The words “man-made” don’t often relay the reality represented in a structure’s enormous size, massive span, extreme height, or extraordinary ability. Michigan, in fact, has many man-made marvels — breathtaking feats of engineering expertise — that offer a look into our history and our future. If you want an eclectic tour that your group will be talking about for a long time, try this tour of Michigan’s engineering marvels in the Upper Peninsula:
Upper Peninsula Engineering Marvels
The Mackinac Bridge, lovingly called “Mighty Mac” by Michiganders, spans the five miles across the Straits of Mackinac where Lake Huron and Lake Michigan meet at the tip of the mitten. A bridge had been on the minds of many since the 1880s and in 1888 was proposed by Cornelius Vanderbilt II during a meeting of the board of directors of the Grand Hotel on Mackinac Island. But it took until 1954, in part because the Korean War made resources scarce, to finally begin construction. The Mackinac Bridge opened to traffic on November 1, 1957 and celebrated its 150 millionth crossing on September 5, 2009. Today it’s the longest suspension bridge in the western hemisphere (and third longest in the world), and the Mighty Mac remains one of Michigan’s greatest engineering achievements; you only have to ride over it once to appreciate the wonder. Although tours aren’t available, you can look forward to crossing the bridge on your way into and out of the Upper Peninsula. You can also view the bridge cam 24/7 on the Mackinac Bridge Authority’s website.
From St. Ignace on the north side of the Mackinaw Bridge, travel north to Sault Ste. Marie to visit the amazing Soo Locks, one of the greatest feats of maritime engineering anywhere on Earth. The oldest of the locks, the State Locks, were built in 1855 to enable fur traders, Native Americans, and explorers to get to and from Lake Superior and Lake Huron without portaging the dangerous falls that dropped 21 feet from the former to the latter. The construction of the Soo Locks was spurred by the discovery of copper and iron ore in the Lake Superior Basin. Over the next several decades the Poe (1896), Davis (1914), Sabin (1919), and MacArthur (1943) locks were constructed. Today, the locks remain 100 percent gravity fed. The Poe Lock alone requires 22 million gallons of water to lift or lower a freighter, the longest of which is over 1,000 feet. The Soo Locks are just one of many amazing sights to see around Sault Ste. Marie so you’ll want this stop on your itinerary.
Next, head west toward the Keweenaw Peninsula for two breathtaking engineering marvels pretty close together. In Hancock, the Quincy Mine represents the rich and rugged history of our state’s mining past and incorporates some mechanical monsters you won’t see anywhere else like the “Nordberg Steam Hoist, the largest steam-powered hoist engine ever built.” Although the mine ceased operations in 1945, the property operates as a not-for-profit and a cooperating site of the Keweenaw National Historic Park and provides guided tours in the form of tram rides and rides inside the mine on the Quincy Electric Reversible Mine Transport (QERMiT).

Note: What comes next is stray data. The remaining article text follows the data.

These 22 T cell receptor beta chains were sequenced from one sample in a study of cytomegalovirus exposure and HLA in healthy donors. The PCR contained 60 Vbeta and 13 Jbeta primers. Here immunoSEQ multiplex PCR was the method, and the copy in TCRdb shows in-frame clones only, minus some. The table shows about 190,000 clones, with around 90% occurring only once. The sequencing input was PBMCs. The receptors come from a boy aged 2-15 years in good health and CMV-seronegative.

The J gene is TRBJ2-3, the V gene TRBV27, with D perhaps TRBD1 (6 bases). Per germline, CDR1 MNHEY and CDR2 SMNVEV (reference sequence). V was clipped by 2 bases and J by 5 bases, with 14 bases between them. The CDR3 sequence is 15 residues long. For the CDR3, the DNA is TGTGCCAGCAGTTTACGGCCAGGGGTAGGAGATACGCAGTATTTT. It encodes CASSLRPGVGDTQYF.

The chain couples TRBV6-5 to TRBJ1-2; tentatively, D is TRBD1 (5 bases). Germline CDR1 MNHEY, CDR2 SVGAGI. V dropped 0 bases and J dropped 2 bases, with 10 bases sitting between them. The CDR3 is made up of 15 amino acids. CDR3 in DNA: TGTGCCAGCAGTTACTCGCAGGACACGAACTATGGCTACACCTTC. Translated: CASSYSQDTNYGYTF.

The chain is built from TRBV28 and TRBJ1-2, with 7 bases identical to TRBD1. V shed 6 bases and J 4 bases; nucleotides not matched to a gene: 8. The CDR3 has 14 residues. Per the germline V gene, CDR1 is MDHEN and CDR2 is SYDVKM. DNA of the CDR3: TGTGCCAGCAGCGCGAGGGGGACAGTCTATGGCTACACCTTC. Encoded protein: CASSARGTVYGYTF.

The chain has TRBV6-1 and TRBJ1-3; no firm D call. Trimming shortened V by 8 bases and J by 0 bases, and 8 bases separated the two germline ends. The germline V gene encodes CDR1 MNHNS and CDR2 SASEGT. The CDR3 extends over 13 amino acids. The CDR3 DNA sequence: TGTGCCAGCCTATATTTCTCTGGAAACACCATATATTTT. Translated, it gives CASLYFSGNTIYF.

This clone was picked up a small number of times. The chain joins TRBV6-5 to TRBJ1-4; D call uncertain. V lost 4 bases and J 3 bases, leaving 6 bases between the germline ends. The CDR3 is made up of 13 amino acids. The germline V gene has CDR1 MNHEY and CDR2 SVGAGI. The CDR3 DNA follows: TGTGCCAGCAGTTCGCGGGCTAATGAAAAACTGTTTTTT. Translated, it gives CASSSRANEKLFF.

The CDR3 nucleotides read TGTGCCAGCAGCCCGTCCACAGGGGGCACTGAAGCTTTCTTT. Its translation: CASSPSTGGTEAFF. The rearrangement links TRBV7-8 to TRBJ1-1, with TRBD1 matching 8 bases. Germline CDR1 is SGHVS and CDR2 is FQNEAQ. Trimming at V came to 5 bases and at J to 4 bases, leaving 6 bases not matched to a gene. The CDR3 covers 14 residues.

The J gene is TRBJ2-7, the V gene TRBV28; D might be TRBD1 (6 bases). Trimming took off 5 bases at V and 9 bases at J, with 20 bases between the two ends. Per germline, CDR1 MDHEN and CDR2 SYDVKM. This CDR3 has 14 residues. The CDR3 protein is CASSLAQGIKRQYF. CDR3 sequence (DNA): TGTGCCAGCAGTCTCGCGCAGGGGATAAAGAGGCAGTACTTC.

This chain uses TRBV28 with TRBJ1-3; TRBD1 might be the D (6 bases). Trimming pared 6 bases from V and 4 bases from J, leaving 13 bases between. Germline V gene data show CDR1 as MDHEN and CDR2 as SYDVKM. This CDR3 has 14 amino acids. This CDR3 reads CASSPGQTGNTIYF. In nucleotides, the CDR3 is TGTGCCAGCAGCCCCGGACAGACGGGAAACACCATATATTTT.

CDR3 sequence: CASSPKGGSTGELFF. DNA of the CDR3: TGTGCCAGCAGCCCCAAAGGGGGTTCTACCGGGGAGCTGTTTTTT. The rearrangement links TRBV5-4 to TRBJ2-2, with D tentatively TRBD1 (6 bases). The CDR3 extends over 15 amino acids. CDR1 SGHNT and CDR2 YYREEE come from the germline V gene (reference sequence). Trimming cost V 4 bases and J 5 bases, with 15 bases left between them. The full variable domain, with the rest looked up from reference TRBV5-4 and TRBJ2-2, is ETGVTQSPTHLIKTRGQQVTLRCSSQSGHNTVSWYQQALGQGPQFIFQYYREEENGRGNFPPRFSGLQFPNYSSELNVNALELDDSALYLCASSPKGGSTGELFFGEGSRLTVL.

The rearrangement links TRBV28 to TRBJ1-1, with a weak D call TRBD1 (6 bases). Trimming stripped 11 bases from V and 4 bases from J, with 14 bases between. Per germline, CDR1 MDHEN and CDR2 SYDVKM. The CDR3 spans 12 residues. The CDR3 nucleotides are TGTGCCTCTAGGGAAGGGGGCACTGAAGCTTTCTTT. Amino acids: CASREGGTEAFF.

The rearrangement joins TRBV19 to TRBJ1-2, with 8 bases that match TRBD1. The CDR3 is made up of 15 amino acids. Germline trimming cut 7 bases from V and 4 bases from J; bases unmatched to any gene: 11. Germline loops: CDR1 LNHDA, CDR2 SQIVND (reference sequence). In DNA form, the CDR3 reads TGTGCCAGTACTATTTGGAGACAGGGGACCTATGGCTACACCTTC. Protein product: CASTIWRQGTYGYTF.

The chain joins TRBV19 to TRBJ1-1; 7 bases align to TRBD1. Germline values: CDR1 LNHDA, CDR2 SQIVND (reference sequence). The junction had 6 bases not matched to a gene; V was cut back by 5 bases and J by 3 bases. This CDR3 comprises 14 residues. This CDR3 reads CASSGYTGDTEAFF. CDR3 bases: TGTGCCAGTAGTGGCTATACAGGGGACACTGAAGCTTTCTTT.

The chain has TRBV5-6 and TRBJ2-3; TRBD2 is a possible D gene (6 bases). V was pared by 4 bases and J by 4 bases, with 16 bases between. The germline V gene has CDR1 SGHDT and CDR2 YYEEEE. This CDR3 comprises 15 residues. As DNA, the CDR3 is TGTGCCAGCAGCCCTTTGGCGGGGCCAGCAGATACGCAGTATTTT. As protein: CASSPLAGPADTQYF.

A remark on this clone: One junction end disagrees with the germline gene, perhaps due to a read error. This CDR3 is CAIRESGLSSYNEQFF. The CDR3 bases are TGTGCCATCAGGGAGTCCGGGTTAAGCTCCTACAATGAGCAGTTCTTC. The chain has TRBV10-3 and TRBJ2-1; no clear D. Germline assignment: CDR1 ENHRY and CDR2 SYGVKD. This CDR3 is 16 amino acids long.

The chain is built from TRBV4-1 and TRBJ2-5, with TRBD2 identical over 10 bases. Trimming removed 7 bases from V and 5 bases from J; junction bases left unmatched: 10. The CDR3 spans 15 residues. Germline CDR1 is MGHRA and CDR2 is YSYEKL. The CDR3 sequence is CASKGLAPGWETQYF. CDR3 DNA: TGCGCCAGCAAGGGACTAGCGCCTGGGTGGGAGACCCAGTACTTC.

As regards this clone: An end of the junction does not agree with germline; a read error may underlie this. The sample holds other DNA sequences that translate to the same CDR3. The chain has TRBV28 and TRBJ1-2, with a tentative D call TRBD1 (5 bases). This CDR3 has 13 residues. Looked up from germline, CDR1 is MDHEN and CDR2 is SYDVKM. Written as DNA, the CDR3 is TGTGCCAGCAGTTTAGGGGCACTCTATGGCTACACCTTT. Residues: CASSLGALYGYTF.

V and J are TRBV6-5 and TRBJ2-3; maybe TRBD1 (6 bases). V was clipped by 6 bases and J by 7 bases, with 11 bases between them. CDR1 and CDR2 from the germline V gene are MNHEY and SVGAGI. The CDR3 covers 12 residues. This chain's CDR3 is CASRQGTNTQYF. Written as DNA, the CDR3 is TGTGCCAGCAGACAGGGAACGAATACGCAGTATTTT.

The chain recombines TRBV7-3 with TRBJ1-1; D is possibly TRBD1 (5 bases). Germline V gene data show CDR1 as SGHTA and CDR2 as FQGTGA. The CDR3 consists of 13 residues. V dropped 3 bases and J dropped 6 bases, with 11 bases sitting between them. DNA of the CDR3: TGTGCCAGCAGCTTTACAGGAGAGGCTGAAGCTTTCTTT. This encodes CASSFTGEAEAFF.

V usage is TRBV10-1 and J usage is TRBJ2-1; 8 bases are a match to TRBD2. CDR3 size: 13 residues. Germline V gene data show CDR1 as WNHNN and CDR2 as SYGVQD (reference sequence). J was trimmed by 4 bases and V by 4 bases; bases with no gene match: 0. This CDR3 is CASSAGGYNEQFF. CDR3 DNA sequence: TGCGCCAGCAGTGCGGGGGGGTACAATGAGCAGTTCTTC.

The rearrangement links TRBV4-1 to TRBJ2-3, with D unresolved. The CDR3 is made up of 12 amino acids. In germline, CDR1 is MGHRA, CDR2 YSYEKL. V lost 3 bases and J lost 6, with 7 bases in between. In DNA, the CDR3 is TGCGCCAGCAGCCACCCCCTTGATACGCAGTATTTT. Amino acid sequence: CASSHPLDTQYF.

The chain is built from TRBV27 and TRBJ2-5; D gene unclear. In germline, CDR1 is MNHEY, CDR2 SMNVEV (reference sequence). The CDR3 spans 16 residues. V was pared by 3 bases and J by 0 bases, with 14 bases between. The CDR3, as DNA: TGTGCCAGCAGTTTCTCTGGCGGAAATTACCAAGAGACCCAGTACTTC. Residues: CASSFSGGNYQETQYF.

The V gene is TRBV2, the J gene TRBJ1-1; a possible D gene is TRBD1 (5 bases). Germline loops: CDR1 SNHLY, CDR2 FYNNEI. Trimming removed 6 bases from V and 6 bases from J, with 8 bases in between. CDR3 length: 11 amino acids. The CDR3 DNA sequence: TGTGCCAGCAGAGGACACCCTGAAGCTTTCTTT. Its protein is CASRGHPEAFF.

From there it’s a short ride to Houghton over the Portage Lake Lift Bridge (aka the Houghton-Hancock Bridge), still the only double-deck, vertical lift bridge in the state. Completed in 1959 and dedicated in 1960, the bridge had both automobile and train levels (although trains no longer cross it) and rose to allow ships to pass beneath as needed. At the time it was the heaviest lift bridge ever constructed. In fitting U.P. fashion, the lower level is now used by snowmobilers and skiers to cross the channel during the winter months.
Round out your tour by heading southwest to Ironwood, home to Copper Peak, the only ski flying hill outside of Europe and the smallest such facility approved by the International Ski Federation. Built in 1970, the slide, affectionately known as Suicide Hill, towers 241 feet above the summit of Copper Peak, putting it 1,782 feet above sea level (and 1,180 feet above Lake Superior). Needless to say, that great height allows for fantastic viewing, which on a clear day can include Isle Royale and the Porcupine Mountains.
Michigan’s Upper Peninsula is a beautifully rugged place that required extremely durable and innovative people to make it livable and prosperous. Don’t miss a chance to experience some of this innovation at its best and book your Indian Trails charter today for a tour to remember.